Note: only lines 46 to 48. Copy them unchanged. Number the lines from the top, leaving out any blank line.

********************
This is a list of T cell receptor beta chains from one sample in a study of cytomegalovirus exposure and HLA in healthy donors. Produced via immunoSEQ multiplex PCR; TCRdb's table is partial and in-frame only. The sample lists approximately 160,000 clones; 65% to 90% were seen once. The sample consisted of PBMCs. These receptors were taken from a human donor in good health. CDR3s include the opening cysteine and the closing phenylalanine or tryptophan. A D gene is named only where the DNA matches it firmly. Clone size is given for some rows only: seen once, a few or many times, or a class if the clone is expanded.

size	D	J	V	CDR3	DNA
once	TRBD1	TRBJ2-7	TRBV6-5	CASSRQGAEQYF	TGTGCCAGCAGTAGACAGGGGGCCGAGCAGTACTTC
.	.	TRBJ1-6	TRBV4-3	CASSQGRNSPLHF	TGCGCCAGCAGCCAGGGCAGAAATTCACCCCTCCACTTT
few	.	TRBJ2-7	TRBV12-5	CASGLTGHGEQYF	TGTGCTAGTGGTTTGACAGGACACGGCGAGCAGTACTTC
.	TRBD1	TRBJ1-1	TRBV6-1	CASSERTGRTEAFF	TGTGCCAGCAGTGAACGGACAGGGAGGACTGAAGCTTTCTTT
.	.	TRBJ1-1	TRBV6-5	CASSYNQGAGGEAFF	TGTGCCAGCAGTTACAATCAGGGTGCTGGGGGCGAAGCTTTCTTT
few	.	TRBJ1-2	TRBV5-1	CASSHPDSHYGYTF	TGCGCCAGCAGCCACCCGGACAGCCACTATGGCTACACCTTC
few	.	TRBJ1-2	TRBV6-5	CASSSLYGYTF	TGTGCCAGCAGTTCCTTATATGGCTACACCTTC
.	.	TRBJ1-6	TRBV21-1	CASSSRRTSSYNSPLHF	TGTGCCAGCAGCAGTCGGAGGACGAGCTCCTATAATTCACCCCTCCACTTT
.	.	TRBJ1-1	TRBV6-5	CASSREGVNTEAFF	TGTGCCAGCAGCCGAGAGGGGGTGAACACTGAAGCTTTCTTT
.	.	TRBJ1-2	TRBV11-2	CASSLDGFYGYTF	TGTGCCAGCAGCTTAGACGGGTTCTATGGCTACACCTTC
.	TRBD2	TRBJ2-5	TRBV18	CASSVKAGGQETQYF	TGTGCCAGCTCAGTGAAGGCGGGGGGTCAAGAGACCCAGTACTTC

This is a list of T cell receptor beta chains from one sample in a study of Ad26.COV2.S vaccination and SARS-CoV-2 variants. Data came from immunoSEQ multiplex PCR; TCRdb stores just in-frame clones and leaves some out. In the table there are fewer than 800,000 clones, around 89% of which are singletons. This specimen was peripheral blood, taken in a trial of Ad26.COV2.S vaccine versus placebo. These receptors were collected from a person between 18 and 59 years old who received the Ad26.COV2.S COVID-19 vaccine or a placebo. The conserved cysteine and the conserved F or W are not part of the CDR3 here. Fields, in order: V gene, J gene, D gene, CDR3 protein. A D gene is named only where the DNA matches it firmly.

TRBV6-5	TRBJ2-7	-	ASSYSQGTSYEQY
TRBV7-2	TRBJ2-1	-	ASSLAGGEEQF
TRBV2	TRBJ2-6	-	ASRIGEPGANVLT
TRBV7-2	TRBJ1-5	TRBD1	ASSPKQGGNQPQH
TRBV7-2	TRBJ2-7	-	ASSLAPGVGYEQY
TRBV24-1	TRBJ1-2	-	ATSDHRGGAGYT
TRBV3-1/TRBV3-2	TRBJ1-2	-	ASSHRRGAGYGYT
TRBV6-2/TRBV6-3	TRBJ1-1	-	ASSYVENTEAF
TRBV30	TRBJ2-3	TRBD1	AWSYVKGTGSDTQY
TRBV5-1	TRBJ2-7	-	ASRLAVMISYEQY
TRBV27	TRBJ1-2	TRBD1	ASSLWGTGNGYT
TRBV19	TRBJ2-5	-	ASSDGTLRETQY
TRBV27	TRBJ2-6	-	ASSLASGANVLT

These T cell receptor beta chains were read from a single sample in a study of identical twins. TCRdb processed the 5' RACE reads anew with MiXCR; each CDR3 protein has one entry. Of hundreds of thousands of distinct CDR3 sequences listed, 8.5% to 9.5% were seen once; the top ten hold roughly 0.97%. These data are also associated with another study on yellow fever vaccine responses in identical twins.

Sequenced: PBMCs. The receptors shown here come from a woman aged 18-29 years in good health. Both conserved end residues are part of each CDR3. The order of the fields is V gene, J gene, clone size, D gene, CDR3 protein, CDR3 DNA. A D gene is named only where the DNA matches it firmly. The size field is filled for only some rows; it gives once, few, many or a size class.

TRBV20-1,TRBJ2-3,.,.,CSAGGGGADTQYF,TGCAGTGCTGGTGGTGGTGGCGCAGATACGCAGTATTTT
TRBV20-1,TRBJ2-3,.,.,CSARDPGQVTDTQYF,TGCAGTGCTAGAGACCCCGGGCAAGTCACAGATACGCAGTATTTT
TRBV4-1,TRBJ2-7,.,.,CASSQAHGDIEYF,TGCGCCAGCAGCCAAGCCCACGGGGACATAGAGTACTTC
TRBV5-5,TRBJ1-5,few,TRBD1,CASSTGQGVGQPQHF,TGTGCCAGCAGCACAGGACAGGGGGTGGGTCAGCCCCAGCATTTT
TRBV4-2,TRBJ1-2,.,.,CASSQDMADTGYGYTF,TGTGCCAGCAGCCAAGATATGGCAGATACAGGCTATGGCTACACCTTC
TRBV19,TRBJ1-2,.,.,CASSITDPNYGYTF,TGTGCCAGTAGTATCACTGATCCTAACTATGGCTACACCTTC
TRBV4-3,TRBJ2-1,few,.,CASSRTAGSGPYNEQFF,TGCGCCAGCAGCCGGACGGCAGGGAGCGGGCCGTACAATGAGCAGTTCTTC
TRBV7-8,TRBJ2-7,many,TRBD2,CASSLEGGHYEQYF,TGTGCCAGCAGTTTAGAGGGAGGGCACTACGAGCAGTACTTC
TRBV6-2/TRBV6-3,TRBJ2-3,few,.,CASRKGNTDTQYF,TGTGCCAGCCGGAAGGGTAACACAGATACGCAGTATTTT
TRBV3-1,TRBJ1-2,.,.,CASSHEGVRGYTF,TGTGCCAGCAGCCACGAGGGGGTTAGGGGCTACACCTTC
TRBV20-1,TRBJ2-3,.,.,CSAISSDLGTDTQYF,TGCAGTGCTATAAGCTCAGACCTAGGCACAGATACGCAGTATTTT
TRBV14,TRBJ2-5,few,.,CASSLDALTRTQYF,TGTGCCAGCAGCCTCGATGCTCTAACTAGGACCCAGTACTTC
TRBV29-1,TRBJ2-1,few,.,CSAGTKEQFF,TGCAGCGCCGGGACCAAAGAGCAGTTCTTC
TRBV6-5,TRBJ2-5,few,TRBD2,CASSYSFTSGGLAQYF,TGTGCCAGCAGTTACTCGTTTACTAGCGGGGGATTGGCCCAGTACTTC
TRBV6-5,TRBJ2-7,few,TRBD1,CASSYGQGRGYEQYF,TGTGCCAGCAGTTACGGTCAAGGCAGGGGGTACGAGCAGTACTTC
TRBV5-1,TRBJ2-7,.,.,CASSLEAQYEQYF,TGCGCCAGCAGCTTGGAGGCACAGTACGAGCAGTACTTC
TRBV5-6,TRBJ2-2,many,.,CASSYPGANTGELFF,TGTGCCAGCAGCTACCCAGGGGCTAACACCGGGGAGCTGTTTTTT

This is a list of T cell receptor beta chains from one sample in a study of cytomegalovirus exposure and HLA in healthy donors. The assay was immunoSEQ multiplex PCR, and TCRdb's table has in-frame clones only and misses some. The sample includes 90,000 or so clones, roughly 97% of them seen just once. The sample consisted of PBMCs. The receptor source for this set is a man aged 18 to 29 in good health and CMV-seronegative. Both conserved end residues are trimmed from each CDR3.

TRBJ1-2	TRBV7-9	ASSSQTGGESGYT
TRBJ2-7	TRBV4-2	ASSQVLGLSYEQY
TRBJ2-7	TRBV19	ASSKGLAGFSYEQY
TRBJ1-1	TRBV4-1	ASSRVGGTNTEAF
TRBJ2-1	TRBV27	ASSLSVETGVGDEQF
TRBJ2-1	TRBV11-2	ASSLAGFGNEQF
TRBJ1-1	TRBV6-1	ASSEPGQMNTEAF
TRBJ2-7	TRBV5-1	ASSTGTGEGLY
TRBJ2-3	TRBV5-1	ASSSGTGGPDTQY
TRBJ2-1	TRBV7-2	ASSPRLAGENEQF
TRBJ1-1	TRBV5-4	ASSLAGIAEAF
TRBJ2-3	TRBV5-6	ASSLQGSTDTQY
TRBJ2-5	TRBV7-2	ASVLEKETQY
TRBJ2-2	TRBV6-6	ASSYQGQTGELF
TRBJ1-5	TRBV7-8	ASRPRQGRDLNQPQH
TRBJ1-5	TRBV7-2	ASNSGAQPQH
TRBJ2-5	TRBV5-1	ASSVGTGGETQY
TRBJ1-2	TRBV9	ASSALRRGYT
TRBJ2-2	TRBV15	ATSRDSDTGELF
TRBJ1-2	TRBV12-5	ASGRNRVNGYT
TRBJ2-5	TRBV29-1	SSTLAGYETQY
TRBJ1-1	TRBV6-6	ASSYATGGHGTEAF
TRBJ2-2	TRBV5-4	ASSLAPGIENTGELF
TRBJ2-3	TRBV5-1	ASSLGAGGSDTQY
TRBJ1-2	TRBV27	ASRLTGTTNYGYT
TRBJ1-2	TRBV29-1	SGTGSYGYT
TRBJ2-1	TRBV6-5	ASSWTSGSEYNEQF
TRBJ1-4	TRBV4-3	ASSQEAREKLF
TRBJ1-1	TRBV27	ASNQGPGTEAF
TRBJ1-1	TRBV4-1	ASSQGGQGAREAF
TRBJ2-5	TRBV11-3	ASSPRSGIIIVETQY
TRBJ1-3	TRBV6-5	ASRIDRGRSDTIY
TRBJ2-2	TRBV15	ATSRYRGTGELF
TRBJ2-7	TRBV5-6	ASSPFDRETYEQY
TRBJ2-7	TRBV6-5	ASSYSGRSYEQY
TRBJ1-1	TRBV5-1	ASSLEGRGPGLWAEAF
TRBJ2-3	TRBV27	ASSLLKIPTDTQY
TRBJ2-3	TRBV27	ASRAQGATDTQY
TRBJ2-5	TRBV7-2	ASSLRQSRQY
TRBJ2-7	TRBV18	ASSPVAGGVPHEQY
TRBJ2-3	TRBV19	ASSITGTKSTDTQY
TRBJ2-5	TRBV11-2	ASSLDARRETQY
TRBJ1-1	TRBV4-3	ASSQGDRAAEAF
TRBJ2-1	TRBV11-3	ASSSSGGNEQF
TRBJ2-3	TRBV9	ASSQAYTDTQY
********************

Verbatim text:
TRBV5-6,TRBJ2-2,many,.,CASSYPGANTGELFF,TGTGCCAGCAGCTACCCAGGGGCTAACACCGGGGAGCTGTTTTTT

This is a list of T cell receptor beta chains from one sample in a study of cytomegalovirus exposure and HLA in healthy donors. The assay was immunoSEQ multiplex PCR, and TCRdb's table has in-frame clones only and misses some. The sample includes 90,000 or so clones, roughly 97% of them seen just once. The sample consisted of PBMCs. The receptor source for this set is a man aged 18 to 29 in good health and CMV-seronegative. Both conserved end residues are trimmed from each CDR3.

TRBJ1-2	TRBV7-9	ASSSQTGGESGYT